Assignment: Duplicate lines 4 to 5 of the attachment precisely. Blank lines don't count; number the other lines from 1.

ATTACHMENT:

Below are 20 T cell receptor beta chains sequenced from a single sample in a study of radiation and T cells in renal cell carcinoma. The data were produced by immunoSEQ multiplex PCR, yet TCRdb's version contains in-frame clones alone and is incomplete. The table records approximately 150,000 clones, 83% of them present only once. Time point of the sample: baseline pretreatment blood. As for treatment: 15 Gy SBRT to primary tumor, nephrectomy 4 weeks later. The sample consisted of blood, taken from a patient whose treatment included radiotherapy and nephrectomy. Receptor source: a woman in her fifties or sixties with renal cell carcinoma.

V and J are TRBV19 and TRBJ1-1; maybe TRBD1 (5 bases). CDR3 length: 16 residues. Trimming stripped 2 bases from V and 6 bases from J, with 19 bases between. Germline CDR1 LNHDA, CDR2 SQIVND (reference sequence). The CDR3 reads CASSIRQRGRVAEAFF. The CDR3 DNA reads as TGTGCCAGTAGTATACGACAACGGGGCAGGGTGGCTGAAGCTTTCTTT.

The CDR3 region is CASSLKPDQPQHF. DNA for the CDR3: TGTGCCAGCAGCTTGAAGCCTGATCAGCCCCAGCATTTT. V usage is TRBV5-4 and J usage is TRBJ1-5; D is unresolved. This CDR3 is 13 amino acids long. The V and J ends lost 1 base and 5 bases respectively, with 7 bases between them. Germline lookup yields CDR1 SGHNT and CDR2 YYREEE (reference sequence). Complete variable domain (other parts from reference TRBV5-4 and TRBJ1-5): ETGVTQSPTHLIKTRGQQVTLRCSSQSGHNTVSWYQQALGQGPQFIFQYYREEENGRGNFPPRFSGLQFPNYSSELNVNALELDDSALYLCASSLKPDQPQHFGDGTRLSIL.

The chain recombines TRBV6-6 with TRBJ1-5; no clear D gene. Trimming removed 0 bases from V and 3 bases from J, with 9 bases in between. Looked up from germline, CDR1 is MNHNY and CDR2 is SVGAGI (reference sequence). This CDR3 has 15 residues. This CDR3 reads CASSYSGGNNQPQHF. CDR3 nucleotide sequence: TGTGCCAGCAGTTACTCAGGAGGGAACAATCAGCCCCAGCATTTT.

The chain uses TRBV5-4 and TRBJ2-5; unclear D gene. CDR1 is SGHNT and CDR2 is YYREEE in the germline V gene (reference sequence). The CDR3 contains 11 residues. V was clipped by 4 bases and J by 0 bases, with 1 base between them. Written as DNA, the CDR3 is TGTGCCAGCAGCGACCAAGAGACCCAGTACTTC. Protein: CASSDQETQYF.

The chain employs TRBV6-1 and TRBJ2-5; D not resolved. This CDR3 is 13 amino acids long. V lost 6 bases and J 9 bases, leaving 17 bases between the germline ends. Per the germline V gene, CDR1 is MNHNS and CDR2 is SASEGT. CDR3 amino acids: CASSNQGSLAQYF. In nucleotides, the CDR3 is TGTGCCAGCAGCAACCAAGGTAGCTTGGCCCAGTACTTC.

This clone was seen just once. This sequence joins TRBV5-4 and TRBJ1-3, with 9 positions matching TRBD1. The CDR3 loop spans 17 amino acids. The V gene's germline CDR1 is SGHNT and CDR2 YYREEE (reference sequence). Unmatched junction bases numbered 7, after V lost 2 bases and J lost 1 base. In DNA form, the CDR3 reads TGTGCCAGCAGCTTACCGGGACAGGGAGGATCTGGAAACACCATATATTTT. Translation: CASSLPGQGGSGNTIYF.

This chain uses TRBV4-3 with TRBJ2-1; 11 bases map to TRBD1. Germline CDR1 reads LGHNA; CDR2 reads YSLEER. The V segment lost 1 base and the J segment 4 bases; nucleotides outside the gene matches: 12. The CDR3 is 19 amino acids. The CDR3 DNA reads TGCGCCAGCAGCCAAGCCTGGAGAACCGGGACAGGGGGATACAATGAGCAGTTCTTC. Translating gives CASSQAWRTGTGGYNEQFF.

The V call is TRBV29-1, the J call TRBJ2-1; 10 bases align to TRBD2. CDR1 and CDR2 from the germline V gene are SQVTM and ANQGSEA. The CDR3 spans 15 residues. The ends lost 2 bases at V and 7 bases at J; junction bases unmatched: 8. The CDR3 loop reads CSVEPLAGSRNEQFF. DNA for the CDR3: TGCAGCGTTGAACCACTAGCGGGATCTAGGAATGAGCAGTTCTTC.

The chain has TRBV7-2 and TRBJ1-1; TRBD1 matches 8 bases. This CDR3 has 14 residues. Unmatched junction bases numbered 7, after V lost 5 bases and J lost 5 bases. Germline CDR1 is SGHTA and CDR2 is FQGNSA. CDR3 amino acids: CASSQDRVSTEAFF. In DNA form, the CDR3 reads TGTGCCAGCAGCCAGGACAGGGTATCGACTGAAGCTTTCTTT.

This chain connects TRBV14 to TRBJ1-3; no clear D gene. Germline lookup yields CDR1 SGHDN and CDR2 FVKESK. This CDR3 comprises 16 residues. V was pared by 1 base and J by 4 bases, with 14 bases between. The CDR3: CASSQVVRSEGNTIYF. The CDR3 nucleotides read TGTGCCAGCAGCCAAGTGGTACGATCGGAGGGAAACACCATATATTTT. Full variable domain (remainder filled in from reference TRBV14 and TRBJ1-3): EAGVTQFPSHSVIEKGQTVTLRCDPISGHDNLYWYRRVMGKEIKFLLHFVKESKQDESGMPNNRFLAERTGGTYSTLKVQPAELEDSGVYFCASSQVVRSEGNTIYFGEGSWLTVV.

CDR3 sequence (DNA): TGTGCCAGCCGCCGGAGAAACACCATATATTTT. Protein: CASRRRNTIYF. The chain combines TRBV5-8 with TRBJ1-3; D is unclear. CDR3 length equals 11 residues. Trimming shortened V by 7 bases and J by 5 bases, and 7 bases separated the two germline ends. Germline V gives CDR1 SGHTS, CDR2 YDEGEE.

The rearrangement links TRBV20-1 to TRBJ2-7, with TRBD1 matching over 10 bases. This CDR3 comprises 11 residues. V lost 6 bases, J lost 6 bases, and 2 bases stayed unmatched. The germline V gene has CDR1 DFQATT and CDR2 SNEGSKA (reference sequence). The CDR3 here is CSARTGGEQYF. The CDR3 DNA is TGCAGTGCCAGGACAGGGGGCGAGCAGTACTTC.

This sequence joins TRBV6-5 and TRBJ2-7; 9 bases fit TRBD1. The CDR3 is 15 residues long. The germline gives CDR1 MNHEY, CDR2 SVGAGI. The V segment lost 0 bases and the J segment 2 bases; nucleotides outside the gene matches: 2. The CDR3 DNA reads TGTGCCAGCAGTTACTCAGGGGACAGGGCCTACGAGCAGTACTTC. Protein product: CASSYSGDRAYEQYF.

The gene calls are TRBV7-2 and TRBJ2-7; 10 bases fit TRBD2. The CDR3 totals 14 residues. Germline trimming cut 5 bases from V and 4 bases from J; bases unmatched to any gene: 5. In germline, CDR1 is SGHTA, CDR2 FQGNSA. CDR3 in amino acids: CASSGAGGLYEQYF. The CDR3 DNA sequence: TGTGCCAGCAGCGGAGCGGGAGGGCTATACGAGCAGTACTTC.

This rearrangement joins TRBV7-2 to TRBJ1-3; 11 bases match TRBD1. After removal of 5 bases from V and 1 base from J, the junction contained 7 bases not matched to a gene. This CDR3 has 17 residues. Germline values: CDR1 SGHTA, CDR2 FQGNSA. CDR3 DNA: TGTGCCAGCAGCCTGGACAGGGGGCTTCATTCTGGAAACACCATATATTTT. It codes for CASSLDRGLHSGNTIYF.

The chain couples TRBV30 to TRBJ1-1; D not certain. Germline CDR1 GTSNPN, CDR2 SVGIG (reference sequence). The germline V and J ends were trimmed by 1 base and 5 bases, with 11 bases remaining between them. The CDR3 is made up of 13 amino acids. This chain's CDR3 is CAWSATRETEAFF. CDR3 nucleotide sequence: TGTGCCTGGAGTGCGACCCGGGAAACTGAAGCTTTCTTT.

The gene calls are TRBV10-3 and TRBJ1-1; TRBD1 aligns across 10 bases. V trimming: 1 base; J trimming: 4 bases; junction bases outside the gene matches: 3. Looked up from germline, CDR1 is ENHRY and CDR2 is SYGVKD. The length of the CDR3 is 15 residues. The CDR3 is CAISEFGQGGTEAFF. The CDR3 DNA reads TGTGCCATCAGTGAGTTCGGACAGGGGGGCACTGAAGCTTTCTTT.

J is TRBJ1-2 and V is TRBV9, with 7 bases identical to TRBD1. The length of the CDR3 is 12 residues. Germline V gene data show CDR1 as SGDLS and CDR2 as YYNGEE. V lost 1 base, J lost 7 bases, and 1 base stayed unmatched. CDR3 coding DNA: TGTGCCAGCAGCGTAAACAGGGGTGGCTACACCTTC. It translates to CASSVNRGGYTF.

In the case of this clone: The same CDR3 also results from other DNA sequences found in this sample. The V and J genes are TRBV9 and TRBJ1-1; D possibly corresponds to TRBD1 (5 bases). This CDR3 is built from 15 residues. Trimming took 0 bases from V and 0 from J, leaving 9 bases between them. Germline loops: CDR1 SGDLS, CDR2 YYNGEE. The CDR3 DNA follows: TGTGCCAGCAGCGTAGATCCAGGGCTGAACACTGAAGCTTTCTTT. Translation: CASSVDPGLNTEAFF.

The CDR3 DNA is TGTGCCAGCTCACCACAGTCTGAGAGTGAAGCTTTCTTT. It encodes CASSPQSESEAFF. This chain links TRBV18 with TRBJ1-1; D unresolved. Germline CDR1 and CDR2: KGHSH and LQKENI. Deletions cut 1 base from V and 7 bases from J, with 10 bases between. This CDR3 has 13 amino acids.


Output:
The chain recombines TRBV6-6 with TRBJ1-5; no clear D gene. Trimming removed 0 bases from V and 3 bases from J, with 9 bases in between. Looked up from germline, CDR1 is MNHNY and CDR2 is SVGAGI (reference sequence). This CDR3 has 15 residues. This CDR3 reads CASSYSGGNNQPQHF. CDR3 nucleotide sequence: TGTGCCAGCAGTTACTCAGGAGGGAACAATCAGCCCCAGCATTTT.

The chain uses TRBV5-4 and TRBJ2-5; unclear D gene. CDR1 is SGHNT and CDR2 is YYREEE in the germline V gene (reference sequence). The CDR3 contains 11 residues. V was clipped by 4 bases and J by 0 bases, with 1 base between them. Written as DNA, the CDR3 is TGTGCCAGCAGCGACCAAGAGACCCAGTACTTC. Protein: CASSDQETQYF.